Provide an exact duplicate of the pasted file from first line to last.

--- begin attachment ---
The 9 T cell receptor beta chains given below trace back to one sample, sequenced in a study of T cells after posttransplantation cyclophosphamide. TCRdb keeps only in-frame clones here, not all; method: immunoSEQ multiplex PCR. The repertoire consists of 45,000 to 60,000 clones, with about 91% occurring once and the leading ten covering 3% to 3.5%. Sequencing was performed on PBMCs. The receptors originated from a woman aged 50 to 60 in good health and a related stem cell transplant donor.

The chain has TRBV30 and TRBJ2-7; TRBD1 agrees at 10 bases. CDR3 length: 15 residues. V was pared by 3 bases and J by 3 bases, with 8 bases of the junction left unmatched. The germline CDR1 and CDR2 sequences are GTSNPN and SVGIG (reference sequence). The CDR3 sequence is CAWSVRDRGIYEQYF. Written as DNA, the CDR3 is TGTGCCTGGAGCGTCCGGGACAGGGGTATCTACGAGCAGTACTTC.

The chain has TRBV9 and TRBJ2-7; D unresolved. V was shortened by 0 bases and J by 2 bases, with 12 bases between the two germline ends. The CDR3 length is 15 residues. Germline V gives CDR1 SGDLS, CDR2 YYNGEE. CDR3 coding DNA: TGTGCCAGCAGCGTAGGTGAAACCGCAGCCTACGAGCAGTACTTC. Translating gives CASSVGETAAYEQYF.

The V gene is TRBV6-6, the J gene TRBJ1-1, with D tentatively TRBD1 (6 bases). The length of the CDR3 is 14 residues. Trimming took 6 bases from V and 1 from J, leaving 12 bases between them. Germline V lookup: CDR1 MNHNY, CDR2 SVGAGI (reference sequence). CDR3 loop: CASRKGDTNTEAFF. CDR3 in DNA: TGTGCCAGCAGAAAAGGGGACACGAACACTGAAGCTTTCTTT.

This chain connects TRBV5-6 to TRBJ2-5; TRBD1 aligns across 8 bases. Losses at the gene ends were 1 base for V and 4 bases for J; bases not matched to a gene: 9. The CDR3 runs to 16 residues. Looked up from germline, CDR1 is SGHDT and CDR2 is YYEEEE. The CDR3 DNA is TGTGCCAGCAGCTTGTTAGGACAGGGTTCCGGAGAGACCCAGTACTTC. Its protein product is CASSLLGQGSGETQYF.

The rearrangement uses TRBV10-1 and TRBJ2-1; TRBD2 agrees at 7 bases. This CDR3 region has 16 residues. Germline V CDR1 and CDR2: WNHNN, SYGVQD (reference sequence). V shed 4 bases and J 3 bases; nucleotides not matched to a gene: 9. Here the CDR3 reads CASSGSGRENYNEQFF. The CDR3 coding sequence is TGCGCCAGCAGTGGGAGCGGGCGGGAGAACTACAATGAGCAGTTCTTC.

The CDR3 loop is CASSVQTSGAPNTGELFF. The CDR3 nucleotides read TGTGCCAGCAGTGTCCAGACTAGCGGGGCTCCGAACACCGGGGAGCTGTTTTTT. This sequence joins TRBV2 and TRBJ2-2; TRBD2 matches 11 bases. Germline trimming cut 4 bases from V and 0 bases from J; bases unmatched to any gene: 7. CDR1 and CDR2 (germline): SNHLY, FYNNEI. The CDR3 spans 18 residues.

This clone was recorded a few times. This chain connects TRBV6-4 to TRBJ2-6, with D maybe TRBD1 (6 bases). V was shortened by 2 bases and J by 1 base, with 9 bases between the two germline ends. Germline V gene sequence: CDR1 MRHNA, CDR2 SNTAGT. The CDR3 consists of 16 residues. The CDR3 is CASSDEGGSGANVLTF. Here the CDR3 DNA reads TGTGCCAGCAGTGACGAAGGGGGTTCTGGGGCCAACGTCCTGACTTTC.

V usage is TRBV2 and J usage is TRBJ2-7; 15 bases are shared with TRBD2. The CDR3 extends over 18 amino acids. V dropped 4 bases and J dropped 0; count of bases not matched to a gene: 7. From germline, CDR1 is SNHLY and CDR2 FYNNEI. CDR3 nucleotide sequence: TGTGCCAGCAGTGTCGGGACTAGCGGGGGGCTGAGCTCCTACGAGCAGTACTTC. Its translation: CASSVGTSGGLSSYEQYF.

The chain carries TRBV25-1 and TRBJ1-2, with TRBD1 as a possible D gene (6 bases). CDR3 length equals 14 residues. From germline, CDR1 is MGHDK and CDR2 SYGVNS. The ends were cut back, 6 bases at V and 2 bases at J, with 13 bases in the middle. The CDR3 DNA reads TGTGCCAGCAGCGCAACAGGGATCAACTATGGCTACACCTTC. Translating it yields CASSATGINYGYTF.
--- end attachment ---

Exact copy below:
The 9 T cell receptor beta chains given below trace back to one sample, sequenced in a study of T cells after posttransplantation cyclophosphamide. TCRdb keeps only in-frame clones here, not all; method: immunoSEQ multiplex PCR. The repertoire consists of 45,000 to 60,000 clones, with about 91% occurring once and the leading ten covering 3% to 3.5%. Sequencing was performed on PBMCs. The receptors originated from a woman aged 50 to 60 in good health and a related stem cell transplant donor.

The chain has TRBV30 and TRBJ2-7; TRBD1 agrees at 10 bases. CDR3 length: 15 residues. V was pared by 3 bases and J by 3 bases, with 8 bases of the junction left unmatched. The germline CDR1 and CDR2 sequences are GTSNPN and SVGIG (reference sequence). The CDR3 sequence is CAWSVRDRGIYEQYF. Written as DNA, the CDR3 is TGTGCCTGGAGCGTCCGGGACAGGGGTATCTACGAGCAGTACTTC.

The chain has TRBV9 and TRBJ2-7; D unresolved. V was shortened by 0 bases and J by 2 bases, with 12 bases between the two germline ends. The CDR3 length is 15 residues. Germline V gives CDR1 SGDLS, CDR2 YYNGEE. CDR3 coding DNA: TGTGCCAGCAGCGTAGGTGAAACCGCAGCCTACGAGCAGTACTTC. Translating gives CASSVGETAAYEQYF.

The V gene is TRBV6-6, the J gene TRBJ1-1, with D tentatively TRBD1 (6 bases). The length of the CDR3 is 14 residues. Trimming took 6 bases from V and 1 from J, leaving 12 bases between them. Germline V lookup: CDR1 MNHNY, CDR2 SVGAGI (reference sequence). CDR3 loop: CASRKGDTNTEAFF. CDR3 in DNA: TGTGCCAGCAGAAAAGGGGACACGAACACTGAAGCTTTCTTT.

This chain connects TRBV5-6 to TRBJ2-5; TRBD1 aligns across 8 bases. Losses at the gene ends were 1 base for V and 4 bases for J; bases not matched to a gene: 9. The CDR3 runs to 16 residues. Looked up from germline, CDR1 is SGHDT and CDR2 is YYEEEE. The CDR3 DNA is TGTGCCAGCAGCTTGTTAGGACAGGGTTCCGGAGAGACCCAGTACTTC. Its protein product is CASSLLGQGSGETQYF.

The rearrangement uses TRBV10-1 and TRBJ2-1; TRBD2 agrees at 7 bases. This CDR3 region has 16 residues. Germline V CDR1 and CDR2: WNHNN, SYGVQD (reference sequence). V shed 4 bases and J 3 bases; nucleotides not matched to a gene: 9. Here the CDR3 reads CASSGSGRENYNEQFF. The CDR3 coding sequence is TGCGCCAGCAGTGGGAGCGGGCGGGAGAACTACAATGAGCAGTTCTTC.

The CDR3 loop is CASSVQTSGAPNTGELFF. The CDR3 nucleotides read TGTGCCAGCAGTGTCCAGACTAGCGGGGCTCCGAACACCGGGGAGCTGTTTTTT. This sequence joins TRBV2 and TRBJ2-2; TRBD2 matches 11 bases. Germline trimming cut 4 bases from V and 0 bases from J; bases unmatched to any gene: 7. CDR1 and CDR2 (germline): SNHLY, FYNNEI. The CDR3 spans 18 residues.

This clone was recorded a few times. This chain connects TRBV6-4 to TRBJ2-6, with D maybe TRBD1 (6 bases). V was shortened by 2 bases and J by 1 base, with 9 bases between the two germline ends. Germline V gene sequence: CDR1 MRHNA, CDR2 SNTAGT. The CDR3 consists of 16 residues. The CDR3 is CASSDEGGSGANVLTF. Here the CDR3 DNA reads TGTGCCAGCAGTGACGAAGGGGGTTCTGGGGCCAACGTCCTGACTTTC.

V usage is TRBV2 and J usage is TRBJ2-7; 15 bases are shared with TRBD2. The CDR3 extends over 18 amino acids. V dropped 4 bases and J dropped 0; count of bases not matched to a gene: 7. From germline, CDR1 is SNHLY and CDR2 FYNNEI. CDR3 nucleotide sequence: TGTGCCAGCAGTGTCGGGACTAGCGGGGGGCTGAGCTCCTACGAGCAGTACTTC. Its translation: CASSVGTSGGLSSYEQYF.

The chain carries TRBV25-1 and TRBJ1-2, with TRBD1 as a possible D gene (6 bases). CDR3 length equals 14 residues. From germline, CDR1 is MGHDK and CDR2 SYGVNS. The ends were cut back, 6 bases at V and 2 bases at J, with 13 bases in the middle. The CDR3 DNA reads TGTGCCAGCAGCGCAACAGGGATCAACTATGGCTACACCTTC. Translating it yields CASSATGINYGYTF.